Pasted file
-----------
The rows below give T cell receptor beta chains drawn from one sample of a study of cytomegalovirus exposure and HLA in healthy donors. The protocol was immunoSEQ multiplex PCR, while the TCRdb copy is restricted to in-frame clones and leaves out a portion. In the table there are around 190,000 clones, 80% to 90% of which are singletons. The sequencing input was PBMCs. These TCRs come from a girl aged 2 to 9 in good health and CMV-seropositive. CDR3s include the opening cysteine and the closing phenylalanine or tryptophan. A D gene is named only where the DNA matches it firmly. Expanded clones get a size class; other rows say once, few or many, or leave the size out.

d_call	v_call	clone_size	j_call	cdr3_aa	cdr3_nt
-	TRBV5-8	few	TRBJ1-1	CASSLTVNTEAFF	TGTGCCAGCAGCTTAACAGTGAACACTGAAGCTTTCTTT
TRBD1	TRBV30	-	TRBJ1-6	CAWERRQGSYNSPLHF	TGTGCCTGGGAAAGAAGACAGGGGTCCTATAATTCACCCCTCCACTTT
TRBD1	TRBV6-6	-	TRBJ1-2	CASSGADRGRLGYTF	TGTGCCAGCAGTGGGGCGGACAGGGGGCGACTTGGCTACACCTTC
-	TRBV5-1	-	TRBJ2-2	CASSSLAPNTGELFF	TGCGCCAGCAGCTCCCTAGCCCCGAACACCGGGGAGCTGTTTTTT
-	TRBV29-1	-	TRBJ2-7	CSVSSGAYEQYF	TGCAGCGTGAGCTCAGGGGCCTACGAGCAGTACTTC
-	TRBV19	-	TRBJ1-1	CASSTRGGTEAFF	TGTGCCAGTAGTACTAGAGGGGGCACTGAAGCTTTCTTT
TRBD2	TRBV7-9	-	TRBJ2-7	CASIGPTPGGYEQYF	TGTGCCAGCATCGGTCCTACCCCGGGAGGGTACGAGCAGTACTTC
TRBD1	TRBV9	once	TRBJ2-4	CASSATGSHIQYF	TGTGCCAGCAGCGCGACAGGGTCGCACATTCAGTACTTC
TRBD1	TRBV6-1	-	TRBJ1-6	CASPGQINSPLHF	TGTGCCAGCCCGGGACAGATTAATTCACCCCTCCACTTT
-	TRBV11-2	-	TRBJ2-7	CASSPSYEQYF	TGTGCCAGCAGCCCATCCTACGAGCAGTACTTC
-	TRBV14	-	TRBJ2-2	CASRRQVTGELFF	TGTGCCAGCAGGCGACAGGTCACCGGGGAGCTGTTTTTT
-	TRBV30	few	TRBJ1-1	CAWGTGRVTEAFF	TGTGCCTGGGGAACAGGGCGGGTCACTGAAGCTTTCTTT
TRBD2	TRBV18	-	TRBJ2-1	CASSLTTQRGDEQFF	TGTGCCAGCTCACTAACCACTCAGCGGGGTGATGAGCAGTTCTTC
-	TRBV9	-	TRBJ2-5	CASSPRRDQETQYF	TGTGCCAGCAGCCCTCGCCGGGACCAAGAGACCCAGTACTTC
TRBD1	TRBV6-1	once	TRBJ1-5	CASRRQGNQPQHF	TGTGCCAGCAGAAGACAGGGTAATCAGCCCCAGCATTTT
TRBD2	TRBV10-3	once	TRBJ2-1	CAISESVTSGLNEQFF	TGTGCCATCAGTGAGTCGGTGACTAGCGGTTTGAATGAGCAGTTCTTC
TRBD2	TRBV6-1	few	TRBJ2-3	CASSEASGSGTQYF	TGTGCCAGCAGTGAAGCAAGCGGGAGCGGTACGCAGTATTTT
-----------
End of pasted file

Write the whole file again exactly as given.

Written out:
The rows below give T cell receptor beta chains drawn from one sample of a study of cytomegalovirus exposure and HLA in healthy donors. The protocol was immunoSEQ multiplex PCR, while the TCRdb copy is restricted to in-frame clones and leaves out a portion. In the table there are around 190,000 clones, 80% to 90% of which are singletons. The sequencing input was PBMCs. These TCRs come from a girl aged 2 to 9 in good health and CMV-seropositive. CDR3s include the opening cysteine and the closing phenylalanine or tryptophan. A D gene is named only where the DNA matches it firmly. Expanded clones get a size class; other rows say once, few or many, or leave the size out.

d_call	v_call	clone_size	j_call	cdr3_aa	cdr3_nt
-	TRBV5-8	few	TRBJ1-1	CASSLTVNTEAFF	TGTGCCAGCAGCTTAACAGTGAACACTGAAGCTTTCTTT
TRBD1	TRBV30	-	TRBJ1-6	CAWERRQGSYNSPLHF	TGTGCCTGGGAAAGAAGACAGGGGTCCTATAATTCACCCCTCCACTTT
TRBD1	TRBV6-6	-	TRBJ1-2	CASSGADRGRLGYTF	TGTGCCAGCAGTGGGGCGGACAGGGGGCGACTTGGCTACACCTTC
-	TRBV5-1	-	TRBJ2-2	CASSSLAPNTGELFF	TGCGCCAGCAGCTCCCTAGCCCCGAACACCGGGGAGCTGTTTTTT
-	TRBV29-1	-	TRBJ2-7	CSVSSGAYEQYF	TGCAGCGTGAGCTCAGGGGCCTACGAGCAGTACTTC
-	TRBV19	-	TRBJ1-1	CASSTRGGTEAFF	TGTGCCAGTAGTACTAGAGGGGGCACTGAAGCTTTCTTT
TRBD2	TRBV7-9	-	TRBJ2-7	CASIGPTPGGYEQYF	TGTGCCAGCATCGGTCCTACCCCGGGAGGGTACGAGCAGTACTTC
TRBD1	TRBV9	once	TRBJ2-4	CASSATGSHIQYF	TGTGCCAGCAGCGCGACAGGGTCGCACATTCAGTACTTC
TRBD1	TRBV6-1	-	TRBJ1-6	CASPGQINSPLHF	TGTGCCAGCCCGGGACAGATTAATTCACCCCTCCACTTT
-	TRBV11-2	-	TRBJ2-7	CASSPSYEQYF	TGTGCCAGCAGCCCATCCTACGAGCAGTACTTC
-	TRBV14	-	TRBJ2-2	CASRRQVTGELFF	TGTGCCAGCAGGCGACAGGTCACCGGGGAGCTGTTTTTT
-	TRBV30	few	TRBJ1-1	CAWGTGRVTEAFF	TGTGCCTGGGGAACAGGGCGGGTCACTGAAGCTTTCTTT
TRBD2	TRBV18	-	TRBJ2-1	CASSLTTQRGDEQFF	TGTGCCAGCTCACTAACCACTCAGCGGGGTGATGAGCAGTTCTTC
-	TRBV9	-	TRBJ2-5	CASSPRRDQETQYF	TGTGCCAGCAGCCCTCGCCGGGACCAAGAGACCCAGTACTTC
TRBD1	TRBV6-1	once	TRBJ1-5	CASRRQGNQPQHF	TGTGCCAGCAGAAGACAGGGTAATCAGCCCCAGCATTTT
TRBD2	TRBV10-3	once	TRBJ2-1	CAISESVTSGLNEQFF	TGTGCCATCAGTGAGTCGGTGACTAGCGGTTTGAATGAGCAGTTCTTC
TRBD2	TRBV6-1	few	TRBJ2-3	CASSEASGSGTQYF	TGTGCCAGCAGTGAAGCAAGCGGGAGCGGTACGCAGTATTTT